HomeProperty InsuranceCourt Differentiates Vandalism from Theft in First Party Insurance Policy

Court Differentiates Vandalism from Theft in First Party Insurance Policy

The United States District Court for the Western District of Washington decided an insurance coverage case involving Plaintiffs Benny and Guangying Cheung and Defendant Allstate Vehicle and Property Insurance Company.  Cheung v. Allstate Vehicle & Prop. Ins. Co., No. C22-1174 TSZ, 2023 WL 9000432 (W.D. Wash. Dec. 28, 2023). The Court considered whether the Plaintiffs’ loss was caused by theft or vandalism, as neither term was defined in the policy.

In Cheung, the Plaintiffs, who resided in California, purchased property in scenic Mount Vernon, Washington, in July 2021, and insured the property through a policy of insurance issued by Allstate. The Plaintiffs did not have a concrete plan on when they would move to Washington, but they did spend one night there in August 2021, and brought some personal effects, appliances and items that they left.

On November 20, 2021, after the home was vacant for an extended period of time, unidentified individuals broke into and damaged Plaintiffs’ property, taking various items. The loss was reported to Allstate on November 24, 2021, and the Plaintiffs filed a claim seeking coverage for the damage to their dwelling and structures in the amount of $200,000.  The claim included the cost to replace various appliances, and an additional $1,310 for the value of other stolen personal property, including certain tools and clothing.

After investigating, Allstate denied coverage, invoking the policy’s vandalism exclusion and increased risk provision. The increased risk provision precludes coverage when a loss is caused by “[a]ny substantial change or increase in hazard, if changed or increased by any means within the control or knowledge of an insured person.” It was Allstate’s position that Plaintiffs’ decision to leave the property vacant for several months increased the risk of loss, and Plaintiffs’ loss would not have occurred if they were living at the property. Interestingly, Allstate’s denial letter focused only on whether coverage was owed for the dwelling and other structures and did not cite to the policy provisions that address personal property.

In August 2022, Plaintiffs filed suit and asserted claims for breach of contract, violation of Washington’s Consumer Protection Act (“CPA”), insurance bad faith, negligence, and violation of Washington’s Insurance Fair Conduct Act (“IFCA”). Plaintiffs argued that the damage was covered under the policy, primarily resulting from theft.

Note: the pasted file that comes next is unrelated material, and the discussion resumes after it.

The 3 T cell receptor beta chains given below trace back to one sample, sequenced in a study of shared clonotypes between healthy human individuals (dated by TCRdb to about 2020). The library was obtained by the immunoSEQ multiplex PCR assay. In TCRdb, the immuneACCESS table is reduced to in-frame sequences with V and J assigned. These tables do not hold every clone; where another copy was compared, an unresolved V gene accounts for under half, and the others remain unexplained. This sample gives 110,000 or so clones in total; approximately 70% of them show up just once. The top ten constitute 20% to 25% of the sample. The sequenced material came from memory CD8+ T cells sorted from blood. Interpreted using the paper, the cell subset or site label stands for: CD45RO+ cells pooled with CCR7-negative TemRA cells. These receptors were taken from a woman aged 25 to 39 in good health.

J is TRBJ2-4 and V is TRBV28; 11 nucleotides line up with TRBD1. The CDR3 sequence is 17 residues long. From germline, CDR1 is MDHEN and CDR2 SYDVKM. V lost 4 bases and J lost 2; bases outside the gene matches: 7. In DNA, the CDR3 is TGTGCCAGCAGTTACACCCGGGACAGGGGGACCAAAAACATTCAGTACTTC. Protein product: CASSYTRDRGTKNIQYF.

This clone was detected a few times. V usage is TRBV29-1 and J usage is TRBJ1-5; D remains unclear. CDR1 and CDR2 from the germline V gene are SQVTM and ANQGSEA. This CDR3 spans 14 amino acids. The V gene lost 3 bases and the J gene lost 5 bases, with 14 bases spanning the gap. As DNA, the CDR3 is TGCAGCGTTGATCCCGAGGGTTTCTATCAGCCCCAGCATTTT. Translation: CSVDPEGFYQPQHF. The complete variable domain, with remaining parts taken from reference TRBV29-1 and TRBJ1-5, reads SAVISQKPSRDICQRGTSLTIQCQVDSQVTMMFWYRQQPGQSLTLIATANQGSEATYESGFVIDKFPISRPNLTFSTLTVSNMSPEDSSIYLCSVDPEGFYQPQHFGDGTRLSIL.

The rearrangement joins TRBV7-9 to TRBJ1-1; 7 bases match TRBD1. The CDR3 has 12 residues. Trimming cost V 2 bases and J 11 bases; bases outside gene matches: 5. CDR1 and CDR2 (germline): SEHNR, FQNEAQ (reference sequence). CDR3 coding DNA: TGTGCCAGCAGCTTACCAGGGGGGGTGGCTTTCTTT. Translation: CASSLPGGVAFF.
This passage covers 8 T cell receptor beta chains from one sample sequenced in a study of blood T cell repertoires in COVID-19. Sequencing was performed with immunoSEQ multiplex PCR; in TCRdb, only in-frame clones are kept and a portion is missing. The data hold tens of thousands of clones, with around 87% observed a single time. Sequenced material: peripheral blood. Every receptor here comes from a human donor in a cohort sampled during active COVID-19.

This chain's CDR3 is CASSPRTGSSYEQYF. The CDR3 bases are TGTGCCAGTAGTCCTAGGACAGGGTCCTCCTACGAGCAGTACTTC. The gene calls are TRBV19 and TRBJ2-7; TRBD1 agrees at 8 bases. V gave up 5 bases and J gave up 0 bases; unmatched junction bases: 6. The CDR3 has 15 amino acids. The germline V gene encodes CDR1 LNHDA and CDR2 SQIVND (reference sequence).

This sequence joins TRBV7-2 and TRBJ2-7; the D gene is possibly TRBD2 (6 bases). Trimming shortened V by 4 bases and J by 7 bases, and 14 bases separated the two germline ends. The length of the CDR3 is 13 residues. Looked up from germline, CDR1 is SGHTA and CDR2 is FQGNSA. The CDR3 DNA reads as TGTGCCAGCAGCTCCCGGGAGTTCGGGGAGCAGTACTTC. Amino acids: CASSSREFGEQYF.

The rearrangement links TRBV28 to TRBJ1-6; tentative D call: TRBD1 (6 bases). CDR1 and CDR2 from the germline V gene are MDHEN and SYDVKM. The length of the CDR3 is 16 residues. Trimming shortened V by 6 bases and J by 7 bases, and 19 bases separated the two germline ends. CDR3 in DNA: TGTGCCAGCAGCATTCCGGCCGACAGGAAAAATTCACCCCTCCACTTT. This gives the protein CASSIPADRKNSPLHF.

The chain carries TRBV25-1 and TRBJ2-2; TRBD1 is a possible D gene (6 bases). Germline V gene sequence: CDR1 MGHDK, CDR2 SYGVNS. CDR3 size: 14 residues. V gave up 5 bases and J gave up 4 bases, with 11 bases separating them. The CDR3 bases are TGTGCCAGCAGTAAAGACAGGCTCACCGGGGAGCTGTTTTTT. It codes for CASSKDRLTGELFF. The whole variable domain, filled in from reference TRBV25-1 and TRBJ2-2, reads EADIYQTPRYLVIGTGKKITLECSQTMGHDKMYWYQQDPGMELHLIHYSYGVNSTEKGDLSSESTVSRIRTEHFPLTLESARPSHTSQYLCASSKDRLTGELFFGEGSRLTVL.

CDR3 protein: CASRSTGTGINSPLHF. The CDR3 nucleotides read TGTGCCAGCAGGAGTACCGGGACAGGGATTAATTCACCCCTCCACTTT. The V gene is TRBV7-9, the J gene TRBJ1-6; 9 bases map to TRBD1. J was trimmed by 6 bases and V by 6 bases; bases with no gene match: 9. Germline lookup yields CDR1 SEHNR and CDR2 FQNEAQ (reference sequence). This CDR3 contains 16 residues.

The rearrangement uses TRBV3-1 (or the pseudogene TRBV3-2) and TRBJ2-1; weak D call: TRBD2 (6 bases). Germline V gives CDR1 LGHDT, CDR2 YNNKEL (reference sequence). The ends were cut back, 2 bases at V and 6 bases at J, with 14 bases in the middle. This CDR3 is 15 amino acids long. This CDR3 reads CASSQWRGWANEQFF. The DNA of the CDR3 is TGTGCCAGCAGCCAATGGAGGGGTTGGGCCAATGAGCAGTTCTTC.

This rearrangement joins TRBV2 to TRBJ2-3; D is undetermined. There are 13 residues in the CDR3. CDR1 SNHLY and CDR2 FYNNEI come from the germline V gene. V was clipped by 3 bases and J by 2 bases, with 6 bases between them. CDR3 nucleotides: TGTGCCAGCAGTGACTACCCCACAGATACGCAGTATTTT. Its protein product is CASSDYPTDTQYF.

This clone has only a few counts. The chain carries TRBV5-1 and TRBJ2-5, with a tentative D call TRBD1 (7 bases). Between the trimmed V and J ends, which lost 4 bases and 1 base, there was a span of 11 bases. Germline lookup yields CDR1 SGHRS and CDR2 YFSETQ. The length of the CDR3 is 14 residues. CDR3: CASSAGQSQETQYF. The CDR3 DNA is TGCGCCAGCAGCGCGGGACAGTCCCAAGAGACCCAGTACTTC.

Recently, the District Court addressed the parties’ motions for partial summary judgment. In its decision, the Court discusses the interpretation of the insurance policy and sets forth that, “Insurance policies are construed as contracts, so policy terms are interpreted according to basic contract principles.” Citing to Allemand v. State Farm Ins. Companies, 160 Wn. App. 365, 368, 248 P.3d 111 (2011). The Court added that, “coverage under insurance policies, particularly all-risk policies, is interpreted broadly.” Eagle W. Ins. Co. v. SAT, 2400, LLC, 187 F. Supp. 3d 1231, 1235 (W.D. Wash. 2016). Moreover, the Court also examined the purpose of the criminal behavior at hand and whether the intent was to steal, which the plain and ordinary and popular meaning would determine the act to be “theft,” or whether the intent was to destroy, which would lead to a plain, ordinary and popular meaning of “vandalism.”

Ultimately, the Court denied Allstate’s motion for partial summary judgment and granted in part and denied in part Plaintiffs’ cross motion holding that as a matter of law, Allstate failed to timely and appropriately deny coverage for Plaintiffs’ personal property losses, and as such, was precluded from doing so in this lawsuit. The Court also found that given the facts of the case and the plain and ordinary meaning of the terms “theft” and “vandalism,” the damage to the property resulted from theft, and not vandalism.

The Court further held that Plaintiffs’ stand-alone appliances and personal effects were personal property and that the theft of these items is a covered loss. Finally, the Court concluded that as a matter of law, Allstate may not rely on the vandalism exclusion in the policy to deny coverage as Plaintiffs’ losses resulted from theft, but it may rely upon the increased risk of loss provision defense to coverage for the theft loss as it was raised in its denial letter.

In the intricate landscape of insurance coverage cases, the plain and ordinary interpretation of undefined terms within policies emerges as the linchpin, in Courts rendering their decisions. The devil resides in the details, and a thorough understanding of the language employed in insurance policies becomes paramount. Each term, whether explicitly defined or left to interpretation, serves as a decisive factor that shapes the outcome of coverage disputes. In this realm, precision and clarity in policy language stand as the bedrock of informed decision-making, underscoring the need for both insurers and policyholders to navigate the intricate tapestry of insurance contracts with meticulous attention to the terms therein.

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